Honoring Black Maternal Health Week
The week of April 11 to 17, 2020, is Black Maternal Health Week, a campaign and initiative founded by the Black Mamas Matter Alliance. The week is intended to spread awareness and initiate activism related to the health and wellness of black mothers regarding reproductive justice, pregnancy, and childbirth. The campaign is part of the larger National Minority Health Month taking place throughout the month of April. If you would like to show your support, you can use and follow hashtags #BlackMaternalHealthWeek and #BMHW20.
Black Maternal Health Week is so important due to the disproportionate number of life-threatening and fatal complications that black mothers experience during or after childbirth compared to mothers of other races. For years now, attention has been drawn to the fact that deaths from pregnancy complications - whether during pregnancy or within one year of childbirth – affect black mothers at a significantly higher rate than others.
According to the Centers for Disease Control and Prevention (CDC), the pregnancy-related death rate has more than doubled in recent decades, from 7.2 fatalities per 100,000 births in 1987, to 16.2 deaths per 100,000 births in 2016. The breakdown of racial disparities in these pregnancy-related deaths is striking:
- Black non-Hispanic women accounted for 42.4 deaths per 100,000 births
- American Indian/Alaskan Native non-Hispanic women accounted for 30.4 deaths per 100,000 births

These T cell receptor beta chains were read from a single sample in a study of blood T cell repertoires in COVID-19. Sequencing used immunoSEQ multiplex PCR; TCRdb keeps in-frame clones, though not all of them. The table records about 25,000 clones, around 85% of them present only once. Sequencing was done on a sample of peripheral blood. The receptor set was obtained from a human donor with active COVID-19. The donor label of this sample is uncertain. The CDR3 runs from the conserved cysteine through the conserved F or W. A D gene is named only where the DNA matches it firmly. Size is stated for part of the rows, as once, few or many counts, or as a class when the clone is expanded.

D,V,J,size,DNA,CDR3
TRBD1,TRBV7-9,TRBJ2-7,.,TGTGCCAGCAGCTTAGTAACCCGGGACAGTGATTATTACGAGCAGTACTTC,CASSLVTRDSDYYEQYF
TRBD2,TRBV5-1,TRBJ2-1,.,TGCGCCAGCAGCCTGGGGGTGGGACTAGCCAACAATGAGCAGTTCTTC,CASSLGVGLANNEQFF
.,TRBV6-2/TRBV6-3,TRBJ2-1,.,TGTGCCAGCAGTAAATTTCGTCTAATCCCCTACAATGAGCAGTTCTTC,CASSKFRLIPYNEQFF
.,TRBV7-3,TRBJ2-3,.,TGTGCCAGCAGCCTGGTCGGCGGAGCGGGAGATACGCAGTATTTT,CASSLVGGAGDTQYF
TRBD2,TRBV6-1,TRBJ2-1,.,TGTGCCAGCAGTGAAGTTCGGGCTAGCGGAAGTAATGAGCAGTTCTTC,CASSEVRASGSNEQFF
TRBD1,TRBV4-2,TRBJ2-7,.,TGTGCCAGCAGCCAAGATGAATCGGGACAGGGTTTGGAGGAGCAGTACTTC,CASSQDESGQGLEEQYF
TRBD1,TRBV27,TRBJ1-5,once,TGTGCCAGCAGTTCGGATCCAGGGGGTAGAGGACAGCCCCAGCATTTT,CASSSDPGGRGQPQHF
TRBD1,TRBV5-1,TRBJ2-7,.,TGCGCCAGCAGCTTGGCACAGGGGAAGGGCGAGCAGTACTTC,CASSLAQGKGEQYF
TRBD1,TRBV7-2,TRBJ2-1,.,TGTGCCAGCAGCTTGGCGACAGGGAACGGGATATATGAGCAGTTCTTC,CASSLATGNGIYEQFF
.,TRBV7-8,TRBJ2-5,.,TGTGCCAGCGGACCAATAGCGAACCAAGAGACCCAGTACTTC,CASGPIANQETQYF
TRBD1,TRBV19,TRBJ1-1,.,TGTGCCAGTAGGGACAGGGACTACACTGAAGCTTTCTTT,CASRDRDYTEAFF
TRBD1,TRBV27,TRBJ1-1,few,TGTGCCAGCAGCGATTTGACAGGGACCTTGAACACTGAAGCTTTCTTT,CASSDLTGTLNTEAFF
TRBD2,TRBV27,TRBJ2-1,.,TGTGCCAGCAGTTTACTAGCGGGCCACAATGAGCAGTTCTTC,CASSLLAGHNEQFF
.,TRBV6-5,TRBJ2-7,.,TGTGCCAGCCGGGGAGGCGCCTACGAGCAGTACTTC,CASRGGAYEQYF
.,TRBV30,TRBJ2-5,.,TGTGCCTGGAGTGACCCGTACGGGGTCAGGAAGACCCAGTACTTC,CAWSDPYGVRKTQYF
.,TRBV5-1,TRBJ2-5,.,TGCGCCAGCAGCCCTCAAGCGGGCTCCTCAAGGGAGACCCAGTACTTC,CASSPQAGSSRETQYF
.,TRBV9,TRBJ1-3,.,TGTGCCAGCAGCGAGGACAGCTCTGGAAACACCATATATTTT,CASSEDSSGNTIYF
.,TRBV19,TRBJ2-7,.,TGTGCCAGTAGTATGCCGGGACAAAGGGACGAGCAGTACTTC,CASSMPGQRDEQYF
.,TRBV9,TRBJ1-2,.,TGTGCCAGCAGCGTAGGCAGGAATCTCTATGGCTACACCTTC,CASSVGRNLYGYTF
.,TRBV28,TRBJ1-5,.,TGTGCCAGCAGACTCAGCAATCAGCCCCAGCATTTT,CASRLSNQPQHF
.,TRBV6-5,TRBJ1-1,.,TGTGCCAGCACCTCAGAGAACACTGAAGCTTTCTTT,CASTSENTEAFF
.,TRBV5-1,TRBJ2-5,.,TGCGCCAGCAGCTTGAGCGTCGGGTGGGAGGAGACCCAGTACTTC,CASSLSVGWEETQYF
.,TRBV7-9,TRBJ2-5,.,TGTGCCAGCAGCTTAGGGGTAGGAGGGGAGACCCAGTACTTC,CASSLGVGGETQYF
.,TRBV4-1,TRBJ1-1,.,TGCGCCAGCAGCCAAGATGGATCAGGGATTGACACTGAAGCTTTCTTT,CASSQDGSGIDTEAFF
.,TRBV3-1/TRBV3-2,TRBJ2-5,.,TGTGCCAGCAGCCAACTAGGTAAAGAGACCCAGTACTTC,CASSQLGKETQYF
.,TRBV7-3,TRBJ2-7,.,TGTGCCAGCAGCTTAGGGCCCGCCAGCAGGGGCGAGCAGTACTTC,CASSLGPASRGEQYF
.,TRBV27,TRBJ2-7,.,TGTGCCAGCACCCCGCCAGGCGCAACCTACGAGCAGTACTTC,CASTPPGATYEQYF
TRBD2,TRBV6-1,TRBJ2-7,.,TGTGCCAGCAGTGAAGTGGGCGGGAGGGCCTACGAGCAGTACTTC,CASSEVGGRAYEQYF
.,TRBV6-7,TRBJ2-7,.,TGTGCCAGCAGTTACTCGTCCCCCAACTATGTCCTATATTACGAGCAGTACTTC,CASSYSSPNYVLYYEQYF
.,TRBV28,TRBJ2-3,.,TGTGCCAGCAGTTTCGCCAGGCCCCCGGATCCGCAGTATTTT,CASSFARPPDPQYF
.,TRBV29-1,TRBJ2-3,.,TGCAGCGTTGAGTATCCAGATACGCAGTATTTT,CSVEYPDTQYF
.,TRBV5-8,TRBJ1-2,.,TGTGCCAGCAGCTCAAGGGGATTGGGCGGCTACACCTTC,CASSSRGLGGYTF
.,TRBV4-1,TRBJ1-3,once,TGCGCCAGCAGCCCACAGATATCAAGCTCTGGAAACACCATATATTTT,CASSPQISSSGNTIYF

- Asian/Pacific Islander non-Hispanic women accounted for 14.1 deaths per 100,000 births
- White non-Hispanic women accounted for 13 deaths per 100,000 births
- Hispanic women accounted for 11.3 deaths per 100,000 births
As is plain from these statistics, black women die of pregnancy-related conditions at rate that is more than three times the death rate for white women and nearly four times the rate of Hispanic mothers. The chief medical director of Planned Parenthood recently was quoted as stating, “There’s something inherently wrong with the system that’s not valuing the lives of black women equally to white women.”
Some of the main causes of these pregnancy-related deaths include:
- Infection or sepsis
- Amniotic fluid embolism
- Thrombotic pulmonary or other embolism
- Hypertensive disorders related to pregnancy
- Anesthesia complications
- Cerebrovascular accidents
- Other cardiovascular conditions
- Other non-cardiovascular medical conditions
These are all complications that should be identified and treated properly by medical professionals during pregnancy or post-pregnancy.
Mortality of Infants with Black Mothers
Another serious issue is that the infant mortality rate for black mothers is 2.3 times that of non-Hispanic white mothers. Leading causes include low birthweight, maternal complications, and more. Medical professionals should be working to ensure that all mothers - regardless of race - receive proper:
- Prenatal care
- Emergency services
- Labor and delivery monitoring
- Treatment for infant conditions following birth
- Follow-up care for infant health
Consult with Our Ohio Birth Injury Attorneys about a Possible Case Today
At The Eisen Law Firm, we fight for infants and mothers who have been seriously injured by medical malpractice. We hope you can take part in supporting the Black Maternal Health Week initiative and, if you believe you have a legal claim for a birth injury, please contact us online or call 216-687-0900 right away for a free case evaluation.